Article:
Compassion, Syria, and Paris

Story by Patrick M. Lydon, photos by Suhee Kang

Children in Hama, Syria (2010)

My partner Suhee Kang,​ spent much time traveling alone around Syria, getting to know people and families, and photographing them and their lives. Today, she can’t return to most of the families she once frequented. Their neighborhoods are either bombed into dust, or at the center of armed conflict.

In the wake of what has happened in Paris recently, I can’t help but think of the pictures Suhee has shown me over the years, and the stories she has shared with me about these beautiful and simple living people in Syria, and about how, in every city and town she visited she was welcomed with a warmth and kindness she had never before experienced in her travels.

A Syrian baker showing off his ‘manoushi’ in Damascus (2008)

Sometimes we forget that we are all human beings, we forget that we all just want to be happy.

We forget also, that there are beautiful, kind, compassionate people in Syria who wish no harm on anyone; people who were living in their towns and neighborhoods, going about their lives as craftspeople, farmers, students, and who have since been forcefully separated from these lives.

The scale of disturbance in Syria right now is immense. Entire towns and neighborhoods have been completely destroyed — many by the air strikes of foreign countries, my own country being a major offender — and hundreds of thousands have been killed.

Many of those who survive the air strikes, bombings, and ground sieges have been forced into one armed group or another, and are now being killed in a war they had no intention to fight.

Now let’s flip this situation.

Imagine, standing outside a bar in Paris and being faced with a similar situation. Your neighborhood has just been annihilated by a foreign air strike — let’s say for the sake of this story that it’s an air strike targeted at CEASR (Capitalist European and American State Regime) — and suddenly you, an upstanding Parisian minding your own business and having a beer after toiling behind a desk all day at XYZ Global Industries, have a group of people with guns to your head telling you to join them or they put a bullet in you.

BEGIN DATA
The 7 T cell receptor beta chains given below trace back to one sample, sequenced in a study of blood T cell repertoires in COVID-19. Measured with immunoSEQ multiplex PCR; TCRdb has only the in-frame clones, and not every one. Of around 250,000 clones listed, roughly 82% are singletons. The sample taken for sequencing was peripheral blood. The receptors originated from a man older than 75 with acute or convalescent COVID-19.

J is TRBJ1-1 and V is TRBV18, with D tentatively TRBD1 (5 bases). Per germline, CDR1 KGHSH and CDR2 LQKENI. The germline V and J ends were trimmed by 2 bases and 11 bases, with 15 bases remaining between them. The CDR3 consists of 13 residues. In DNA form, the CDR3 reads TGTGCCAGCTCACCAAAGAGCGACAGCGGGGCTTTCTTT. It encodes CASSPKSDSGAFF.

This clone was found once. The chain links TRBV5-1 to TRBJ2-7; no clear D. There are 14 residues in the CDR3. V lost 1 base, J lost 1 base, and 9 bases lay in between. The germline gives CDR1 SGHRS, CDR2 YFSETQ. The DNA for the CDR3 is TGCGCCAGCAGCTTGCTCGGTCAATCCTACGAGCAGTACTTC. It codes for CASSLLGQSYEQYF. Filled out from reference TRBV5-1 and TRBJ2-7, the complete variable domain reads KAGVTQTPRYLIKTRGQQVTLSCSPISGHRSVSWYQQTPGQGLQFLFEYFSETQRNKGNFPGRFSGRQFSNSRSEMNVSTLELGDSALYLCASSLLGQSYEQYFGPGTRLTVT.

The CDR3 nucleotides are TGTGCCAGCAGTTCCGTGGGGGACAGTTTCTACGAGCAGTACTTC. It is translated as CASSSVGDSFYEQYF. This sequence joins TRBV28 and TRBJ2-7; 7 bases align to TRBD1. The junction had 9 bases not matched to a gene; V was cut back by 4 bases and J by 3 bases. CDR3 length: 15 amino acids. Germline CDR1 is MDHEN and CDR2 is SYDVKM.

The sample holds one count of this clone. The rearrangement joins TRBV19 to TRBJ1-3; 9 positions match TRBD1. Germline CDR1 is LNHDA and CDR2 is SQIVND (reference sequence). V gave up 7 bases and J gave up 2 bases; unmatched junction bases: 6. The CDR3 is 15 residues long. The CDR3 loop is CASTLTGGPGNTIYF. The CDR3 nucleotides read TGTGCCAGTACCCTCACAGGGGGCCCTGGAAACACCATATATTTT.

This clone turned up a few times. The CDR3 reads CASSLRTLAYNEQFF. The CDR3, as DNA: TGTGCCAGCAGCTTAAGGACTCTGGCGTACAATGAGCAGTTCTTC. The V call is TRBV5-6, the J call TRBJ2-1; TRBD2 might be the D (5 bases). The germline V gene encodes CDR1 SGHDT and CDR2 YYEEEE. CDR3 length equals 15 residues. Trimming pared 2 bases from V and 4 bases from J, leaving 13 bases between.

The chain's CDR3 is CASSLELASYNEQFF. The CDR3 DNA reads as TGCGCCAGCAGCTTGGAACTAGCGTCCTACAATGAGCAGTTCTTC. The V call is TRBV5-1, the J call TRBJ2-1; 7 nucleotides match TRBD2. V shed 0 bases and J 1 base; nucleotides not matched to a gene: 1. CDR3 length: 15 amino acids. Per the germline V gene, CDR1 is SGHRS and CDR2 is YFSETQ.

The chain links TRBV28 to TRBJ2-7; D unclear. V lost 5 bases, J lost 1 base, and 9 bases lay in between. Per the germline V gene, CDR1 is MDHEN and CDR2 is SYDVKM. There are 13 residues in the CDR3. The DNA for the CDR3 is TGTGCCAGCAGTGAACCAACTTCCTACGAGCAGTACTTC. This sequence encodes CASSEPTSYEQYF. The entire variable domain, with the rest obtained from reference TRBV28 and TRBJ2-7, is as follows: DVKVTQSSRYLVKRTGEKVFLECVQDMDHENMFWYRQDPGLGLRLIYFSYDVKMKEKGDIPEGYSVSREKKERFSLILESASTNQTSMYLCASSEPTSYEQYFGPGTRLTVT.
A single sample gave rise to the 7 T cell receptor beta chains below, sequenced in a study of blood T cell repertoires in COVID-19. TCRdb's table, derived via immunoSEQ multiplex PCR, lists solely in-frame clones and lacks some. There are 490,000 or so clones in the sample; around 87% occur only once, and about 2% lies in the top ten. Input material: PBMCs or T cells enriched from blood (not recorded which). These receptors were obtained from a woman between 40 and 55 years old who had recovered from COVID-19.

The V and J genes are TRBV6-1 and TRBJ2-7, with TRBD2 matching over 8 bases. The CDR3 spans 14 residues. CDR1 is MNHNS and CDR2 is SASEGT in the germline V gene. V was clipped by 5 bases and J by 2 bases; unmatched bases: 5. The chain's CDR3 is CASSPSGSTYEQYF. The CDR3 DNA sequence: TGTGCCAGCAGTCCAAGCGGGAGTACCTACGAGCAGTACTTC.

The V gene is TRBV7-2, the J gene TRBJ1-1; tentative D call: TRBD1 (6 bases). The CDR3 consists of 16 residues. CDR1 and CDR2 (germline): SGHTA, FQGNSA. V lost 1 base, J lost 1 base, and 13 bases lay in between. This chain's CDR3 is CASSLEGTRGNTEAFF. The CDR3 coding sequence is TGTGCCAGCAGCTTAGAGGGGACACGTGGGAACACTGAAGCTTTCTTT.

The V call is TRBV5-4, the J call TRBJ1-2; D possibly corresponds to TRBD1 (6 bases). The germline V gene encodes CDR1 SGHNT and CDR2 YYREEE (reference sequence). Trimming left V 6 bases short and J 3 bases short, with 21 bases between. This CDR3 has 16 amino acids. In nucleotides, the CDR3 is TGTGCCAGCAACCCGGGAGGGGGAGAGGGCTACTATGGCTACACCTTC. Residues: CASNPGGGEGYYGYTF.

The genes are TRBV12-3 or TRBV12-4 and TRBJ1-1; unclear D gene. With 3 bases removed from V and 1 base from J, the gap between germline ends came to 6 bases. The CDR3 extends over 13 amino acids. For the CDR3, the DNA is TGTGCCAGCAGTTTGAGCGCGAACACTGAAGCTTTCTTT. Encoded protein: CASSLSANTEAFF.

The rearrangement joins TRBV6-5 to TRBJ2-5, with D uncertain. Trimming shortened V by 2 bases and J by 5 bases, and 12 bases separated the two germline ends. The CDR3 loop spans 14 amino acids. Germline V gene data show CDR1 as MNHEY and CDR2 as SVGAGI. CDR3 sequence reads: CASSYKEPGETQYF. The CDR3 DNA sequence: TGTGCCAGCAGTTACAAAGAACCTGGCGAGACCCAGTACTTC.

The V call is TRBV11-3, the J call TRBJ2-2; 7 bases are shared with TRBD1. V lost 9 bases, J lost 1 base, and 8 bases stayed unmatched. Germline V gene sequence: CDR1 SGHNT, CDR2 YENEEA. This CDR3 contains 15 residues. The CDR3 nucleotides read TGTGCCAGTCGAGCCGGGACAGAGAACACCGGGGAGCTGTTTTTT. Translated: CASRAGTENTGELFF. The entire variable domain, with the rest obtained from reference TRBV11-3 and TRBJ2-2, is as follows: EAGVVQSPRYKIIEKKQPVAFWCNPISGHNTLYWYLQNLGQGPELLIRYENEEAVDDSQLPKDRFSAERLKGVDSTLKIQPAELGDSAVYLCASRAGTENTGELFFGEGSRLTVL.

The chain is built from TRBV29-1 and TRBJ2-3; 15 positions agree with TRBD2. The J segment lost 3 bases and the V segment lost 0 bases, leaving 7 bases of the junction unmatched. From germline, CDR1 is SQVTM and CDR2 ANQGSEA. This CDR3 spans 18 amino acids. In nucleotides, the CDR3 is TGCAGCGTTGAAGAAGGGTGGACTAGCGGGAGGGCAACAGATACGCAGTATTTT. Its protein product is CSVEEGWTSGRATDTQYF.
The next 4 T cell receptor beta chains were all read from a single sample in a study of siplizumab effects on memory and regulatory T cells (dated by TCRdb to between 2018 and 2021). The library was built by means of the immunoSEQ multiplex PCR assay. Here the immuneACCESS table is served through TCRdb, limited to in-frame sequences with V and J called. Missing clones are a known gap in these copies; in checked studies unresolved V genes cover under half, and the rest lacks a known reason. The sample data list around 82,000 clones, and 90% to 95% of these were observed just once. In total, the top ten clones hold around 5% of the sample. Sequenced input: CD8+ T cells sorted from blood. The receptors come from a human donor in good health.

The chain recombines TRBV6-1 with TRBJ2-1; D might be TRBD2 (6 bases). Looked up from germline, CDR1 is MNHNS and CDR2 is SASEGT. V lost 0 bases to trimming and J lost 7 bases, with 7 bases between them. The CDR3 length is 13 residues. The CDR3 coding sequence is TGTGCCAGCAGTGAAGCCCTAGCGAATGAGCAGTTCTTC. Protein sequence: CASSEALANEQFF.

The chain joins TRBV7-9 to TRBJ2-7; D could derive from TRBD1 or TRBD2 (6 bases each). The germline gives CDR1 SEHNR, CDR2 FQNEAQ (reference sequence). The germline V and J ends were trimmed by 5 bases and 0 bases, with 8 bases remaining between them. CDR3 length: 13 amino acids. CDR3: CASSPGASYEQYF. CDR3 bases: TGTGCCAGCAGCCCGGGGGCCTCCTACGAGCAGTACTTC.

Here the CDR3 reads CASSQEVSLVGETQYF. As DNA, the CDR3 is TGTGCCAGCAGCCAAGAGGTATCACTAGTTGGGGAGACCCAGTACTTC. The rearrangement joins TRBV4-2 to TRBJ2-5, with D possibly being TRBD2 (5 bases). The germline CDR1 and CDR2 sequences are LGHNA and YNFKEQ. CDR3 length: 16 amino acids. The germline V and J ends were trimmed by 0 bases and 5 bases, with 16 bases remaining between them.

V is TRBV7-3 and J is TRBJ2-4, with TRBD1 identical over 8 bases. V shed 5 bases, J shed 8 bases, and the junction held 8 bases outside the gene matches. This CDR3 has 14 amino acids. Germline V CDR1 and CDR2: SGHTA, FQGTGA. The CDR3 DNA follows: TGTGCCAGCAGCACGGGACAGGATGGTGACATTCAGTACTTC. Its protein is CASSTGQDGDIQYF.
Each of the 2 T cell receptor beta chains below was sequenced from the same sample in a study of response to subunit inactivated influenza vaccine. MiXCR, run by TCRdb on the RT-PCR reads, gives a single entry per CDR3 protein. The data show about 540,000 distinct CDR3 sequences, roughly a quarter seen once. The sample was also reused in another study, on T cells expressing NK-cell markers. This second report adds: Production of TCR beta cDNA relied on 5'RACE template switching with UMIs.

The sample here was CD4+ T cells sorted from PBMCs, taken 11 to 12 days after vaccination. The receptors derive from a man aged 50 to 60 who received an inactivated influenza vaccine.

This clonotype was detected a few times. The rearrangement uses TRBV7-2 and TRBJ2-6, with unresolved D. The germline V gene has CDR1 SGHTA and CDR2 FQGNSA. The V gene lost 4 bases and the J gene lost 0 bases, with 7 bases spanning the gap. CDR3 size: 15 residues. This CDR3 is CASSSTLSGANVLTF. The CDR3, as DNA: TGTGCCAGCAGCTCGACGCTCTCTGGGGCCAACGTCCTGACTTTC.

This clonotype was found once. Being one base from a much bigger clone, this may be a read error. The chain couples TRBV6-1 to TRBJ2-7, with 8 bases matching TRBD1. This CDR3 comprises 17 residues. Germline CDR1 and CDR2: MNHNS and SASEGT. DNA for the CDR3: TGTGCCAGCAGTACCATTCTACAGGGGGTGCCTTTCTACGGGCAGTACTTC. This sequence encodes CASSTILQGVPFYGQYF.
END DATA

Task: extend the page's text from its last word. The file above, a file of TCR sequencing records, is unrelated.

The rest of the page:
Imagine this is a daily occurrence all across France, with hundreds of thousands of people having their lives ended abruptly over the course of a few years. This situation is daily life in Syria right now.

Hundreds of human beings are killed in cities and towns every single day and tragically, much of it has to do with the intentions of foreign countries and not so much of the Syrians themselves.

Children posing for Suhee’s camera in Hama, Syria (2010)

The children Suhee shared time with in Syria don’t want war, the bread bakers don’t want war, the craftspeople don’t want war; they want to live their lives, they want to laugh, they want to love, they want to make a cup of coffee for a stranger and share stories about their grandchildren, they want to make and share good things with the people around them.

There is no excuse for the abominable and inhumane acts which took place in Paris, and my compassion and prayer is with the victims and their loved ones, and everyone who had their lives viciously turned upside down.

A Syrian man shares a laugh, Latakia (2010)

This isn’t a call to take away from the healing and love that those in Paris need. It is a call to remember that so many other human beings who you might not directly identify with are also in need of healing and love; humans who are certainly doing no more evil — and perhaps a great deal less — than their capitalist counterparts working in Europe and the Americas.

This is a call to look deeper into ‘terrorist’ attacks than the repeating news reels and headlines. It is a call to look at this word “terrorism” and to really, deeply question who are the terrorists. The American intellectual Noam Chomsky has some views on this topic, but I would also encourage you to dig deep and formulate your own.

Is it possible for each one of us to accept that the acts we carry out in our daily lives — from the petroleum we consume to our jobs at large global corporations — might be indirectly leading to terrorism? Does this make us terrorists? Accomplices? Innocent bystanders?

When we read a news headline, or hear the words from a talking head repeated over and over, and rally around this blindly, clicking like buttons and changing our profile pictures, does it make us patriotic? Kindhearted? Fools in solidarity? Are these all synonymous?

Is the mic on?

Slow down with this life. Get to know about the things you like and the movements you follow. The world needs more compassionate actions, but this compassion should start with ourselves and those around us first and foremost. A deep and true compassion that isn’t so easily swayed by adverts, pundits, and partisan one-liners.

If we can’t do this, how on earth can we claim compassion for those in Paris… let alone Syria, or Iraq, or anywhere else in this world.



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